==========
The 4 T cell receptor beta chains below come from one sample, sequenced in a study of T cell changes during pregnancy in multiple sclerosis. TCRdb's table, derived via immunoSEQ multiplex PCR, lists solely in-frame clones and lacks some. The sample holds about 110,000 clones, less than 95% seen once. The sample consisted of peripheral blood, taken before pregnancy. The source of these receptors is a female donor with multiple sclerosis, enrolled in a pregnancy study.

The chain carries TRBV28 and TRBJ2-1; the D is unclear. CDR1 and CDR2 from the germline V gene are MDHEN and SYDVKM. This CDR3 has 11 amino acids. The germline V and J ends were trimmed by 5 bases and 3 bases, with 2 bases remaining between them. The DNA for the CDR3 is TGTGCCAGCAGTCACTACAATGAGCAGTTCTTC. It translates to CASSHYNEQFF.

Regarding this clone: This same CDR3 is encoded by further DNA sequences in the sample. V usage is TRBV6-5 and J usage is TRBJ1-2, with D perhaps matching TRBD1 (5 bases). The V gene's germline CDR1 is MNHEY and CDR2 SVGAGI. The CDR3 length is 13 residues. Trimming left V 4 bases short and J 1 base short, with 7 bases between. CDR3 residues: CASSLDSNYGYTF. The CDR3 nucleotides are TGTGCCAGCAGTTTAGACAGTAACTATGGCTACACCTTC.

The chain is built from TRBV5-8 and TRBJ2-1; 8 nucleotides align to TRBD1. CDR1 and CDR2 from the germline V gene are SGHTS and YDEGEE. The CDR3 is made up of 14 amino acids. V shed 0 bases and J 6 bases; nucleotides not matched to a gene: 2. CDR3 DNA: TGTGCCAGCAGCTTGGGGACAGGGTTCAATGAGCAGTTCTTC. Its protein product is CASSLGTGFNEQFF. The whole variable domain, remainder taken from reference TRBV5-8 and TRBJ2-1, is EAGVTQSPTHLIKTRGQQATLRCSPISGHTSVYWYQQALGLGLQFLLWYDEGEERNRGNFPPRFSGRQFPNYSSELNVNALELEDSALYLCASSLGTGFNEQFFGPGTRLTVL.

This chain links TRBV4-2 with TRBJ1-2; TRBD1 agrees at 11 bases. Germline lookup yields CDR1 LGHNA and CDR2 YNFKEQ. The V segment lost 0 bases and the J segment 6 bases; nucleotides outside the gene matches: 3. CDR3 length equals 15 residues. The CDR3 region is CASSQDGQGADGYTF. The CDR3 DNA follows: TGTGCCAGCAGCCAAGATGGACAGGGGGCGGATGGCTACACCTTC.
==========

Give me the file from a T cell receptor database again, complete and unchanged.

The 4 T cell receptor beta chains below come from one sample, sequenced in a study of T cell changes during pregnancy in multiple sclerosis. TCRdb's table, derived via immunoSEQ multiplex PCR, lists solely in-frame clones and lacks some. The sample holds about 110,000 clones, less than 95% seen once. The sample consisted of peripheral blood, taken before pregnancy. The source of these receptors is a female donor with multiple sclerosis, enrolled in a pregnancy study.

The chain carries TRBV28 and TRBJ2-1; the D is unclear. CDR1 and CDR2 from the germline V gene are MDHEN and SYDVKM. This CDR3 has 11 amino acids. The germline V and J ends were trimmed by 5 bases and 3 bases, with 2 bases remaining between them. The DNA for the CDR3 is TGTGCCAGCAGTCACTACAATGAGCAGTTCTTC. It translates to CASSHYNEQFF.

Regarding this clone: This same CDR3 is encoded by further DNA sequences in the sample. V usage is TRBV6-5 and J usage is TRBJ1-2, with D perhaps matching TRBD1 (5 bases). The V gene's germline CDR1 is MNHEY and CDR2 SVGAGI. The CDR3 length is 13 residues. Trimming left V 4 bases short and J 1 base short, with 7 bases between. CDR3 residues: CASSLDSNYGYTF. The CDR3 nucleotides are TGTGCCAGCAGTTTAGACAGTAACTATGGCTACACCTTC.

The chain is built from TRBV5-8 and TRBJ2-1; 8 nucleotides align to TRBD1. CDR1 and CDR2 from the germline V gene are SGHTS and YDEGEE. The CDR3 is made up of 14 amino acids. V shed 0 bases and J 6 bases; nucleotides not matched to a gene: 2. CDR3 DNA: TGTGCCAGCAGCTTGGGGACAGGGTTCAATGAGCAGTTCTTC. Its protein product is CASSLGTGFNEQFF. The whole variable domain, remainder taken from reference TRBV5-8 and TRBJ2-1, is EAGVTQSPTHLIKTRGQQATLRCSPISGHTSVYWYQQALGLGLQFLLWYDEGEERNRGNFPPRFSGRQFPNYSSELNVNALELEDSALYLCASSLGTGFNEQFFGPGTRLTVL.

This chain links TRBV4-2 with TRBJ1-2; TRBD1 agrees at 11 bases. Germline lookup yields CDR1 LGHNA and CDR2 YNFKEQ. The V segment lost 0 bases and the J segment 6 bases; nucleotides outside the gene matches: 3. CDR3 length equals 15 residues. The CDR3 region is CASSQDGQGADGYTF. The CDR3 DNA follows: TGTGCCAGCAGCCAAGATGGACAGGGGGCGGATGGCTACACCTTC.